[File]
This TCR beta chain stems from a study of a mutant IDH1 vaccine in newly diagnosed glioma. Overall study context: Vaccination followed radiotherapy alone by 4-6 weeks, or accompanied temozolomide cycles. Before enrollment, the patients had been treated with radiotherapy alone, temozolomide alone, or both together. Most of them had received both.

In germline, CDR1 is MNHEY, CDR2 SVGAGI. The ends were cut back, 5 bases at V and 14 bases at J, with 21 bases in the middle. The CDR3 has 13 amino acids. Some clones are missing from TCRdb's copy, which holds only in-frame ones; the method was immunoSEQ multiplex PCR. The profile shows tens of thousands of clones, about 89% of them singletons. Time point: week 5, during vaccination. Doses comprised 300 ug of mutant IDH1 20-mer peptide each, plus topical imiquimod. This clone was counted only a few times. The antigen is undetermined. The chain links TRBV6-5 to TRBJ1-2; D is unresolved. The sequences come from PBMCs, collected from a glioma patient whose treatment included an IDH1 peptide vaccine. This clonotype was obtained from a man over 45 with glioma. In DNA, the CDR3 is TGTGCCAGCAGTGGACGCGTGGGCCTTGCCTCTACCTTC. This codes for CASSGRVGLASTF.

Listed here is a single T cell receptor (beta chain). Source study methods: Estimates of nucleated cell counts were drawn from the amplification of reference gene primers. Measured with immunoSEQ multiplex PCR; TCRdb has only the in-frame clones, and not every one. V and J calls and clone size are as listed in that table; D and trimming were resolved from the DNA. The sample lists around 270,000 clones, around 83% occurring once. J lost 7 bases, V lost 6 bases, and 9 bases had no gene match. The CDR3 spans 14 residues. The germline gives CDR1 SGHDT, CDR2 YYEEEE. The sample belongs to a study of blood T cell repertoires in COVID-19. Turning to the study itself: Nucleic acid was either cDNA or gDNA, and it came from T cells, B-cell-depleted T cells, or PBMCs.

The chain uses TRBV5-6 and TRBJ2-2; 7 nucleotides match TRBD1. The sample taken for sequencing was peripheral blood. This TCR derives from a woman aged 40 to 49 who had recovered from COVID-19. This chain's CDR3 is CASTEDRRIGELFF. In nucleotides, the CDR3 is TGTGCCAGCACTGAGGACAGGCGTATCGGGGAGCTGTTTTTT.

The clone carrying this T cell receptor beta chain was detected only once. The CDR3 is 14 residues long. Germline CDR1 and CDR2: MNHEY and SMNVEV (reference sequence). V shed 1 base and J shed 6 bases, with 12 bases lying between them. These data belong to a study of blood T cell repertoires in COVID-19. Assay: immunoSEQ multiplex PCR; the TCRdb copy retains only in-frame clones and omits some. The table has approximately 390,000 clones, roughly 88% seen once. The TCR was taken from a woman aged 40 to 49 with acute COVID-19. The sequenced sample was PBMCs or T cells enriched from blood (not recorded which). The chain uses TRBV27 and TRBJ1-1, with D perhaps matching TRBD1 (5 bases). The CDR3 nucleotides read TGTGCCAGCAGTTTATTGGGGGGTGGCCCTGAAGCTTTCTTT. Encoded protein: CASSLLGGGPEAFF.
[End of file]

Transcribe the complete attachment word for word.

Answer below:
This TCR beta chain stems from a study of a mutant IDH1 vaccine in newly diagnosed glioma. Overall study context: Vaccination followed radiotherapy alone by 4-6 weeks, or accompanied temozolomide cycles. Before enrollment, the patients had been treated with radiotherapy alone, temozolomide alone, or both together. Most of them had received both.

In germline, CDR1 is MNHEY, CDR2 SVGAGI. The ends were cut back, 5 bases at V and 14 bases at J, with 21 bases in the middle. The CDR3 has 13 amino acids. Some clones are missing from TCRdb's copy, which holds only in-frame ones; the method was immunoSEQ multiplex PCR. The profile shows tens of thousands of clones, about 89% of them singletons. Time point: week 5, during vaccination. Doses comprised 300 ug of mutant IDH1 20-mer peptide each, plus topical imiquimod. This clone was counted only a few times. The antigen is undetermined. The chain links TRBV6-5 to TRBJ1-2; D is unresolved. The sequences come from PBMCs, collected from a glioma patient whose treatment included an IDH1 peptide vaccine. This clonotype was obtained from a man over 45 with glioma. In DNA, the CDR3 is TGTGCCAGCAGTGGACGCGTGGGCCTTGCCTCTACCTTC. This codes for CASSGRVGLASTF.

Listed here is a single T cell receptor (beta chain). Source study methods: Estimates of nucleated cell counts were drawn from the amplification of reference gene primers. Measured with immunoSEQ multiplex PCR; TCRdb has only the in-frame clones, and not every one. V and J calls and clone size are as listed in that table; D and trimming were resolved from the DNA. The sample lists around 270,000 clones, around 83% occurring once. J lost 7 bases, V lost 6 bases, and 9 bases had no gene match. The CDR3 spans 14 residues. The germline gives CDR1 SGHDT, CDR2 YYEEEE. The sample belongs to a study of blood T cell repertoires in COVID-19. Turning to the study itself: Nucleic acid was either cDNA or gDNA, and it came from T cells, B-cell-depleted T cells, or PBMCs.

The chain uses TRBV5-6 and TRBJ2-2; 7 nucleotides match TRBD1. The sample taken for sequencing was peripheral blood. This TCR derives from a woman aged 40 to 49 who had recovered from COVID-19. This chain's CDR3 is CASTEDRRIGELFF. In nucleotides, the CDR3 is TGTGCCAGCACTGAGGACAGGCGTATCGGGGAGCTGTTTTTT.

The clone carrying this T cell receptor beta chain was detected only once. The CDR3 is 14 residues long. Germline CDR1 and CDR2: MNHEY and SMNVEV (reference sequence). V shed 1 base and J shed 6 bases, with 12 bases lying between them. These data belong to a study of blood T cell repertoires in COVID-19. Assay: immunoSEQ multiplex PCR; the TCRdb copy retains only in-frame clones and omits some. The table has approximately 390,000 clones, roughly 88% seen once. The TCR was taken from a woman aged 40 to 49 with acute COVID-19. The sequenced sample was PBMCs or T cells enriched from blood (not recorded which). The chain uses TRBV27 and TRBJ1-1, with D perhaps matching TRBD1 (5 bases). The CDR3 nucleotides read TGTGCCAGCAGTTTATTGGGGGGTGGCCCTGAAGCTTTCTTT. Encoded protein: CASSLLGGGPEAFF.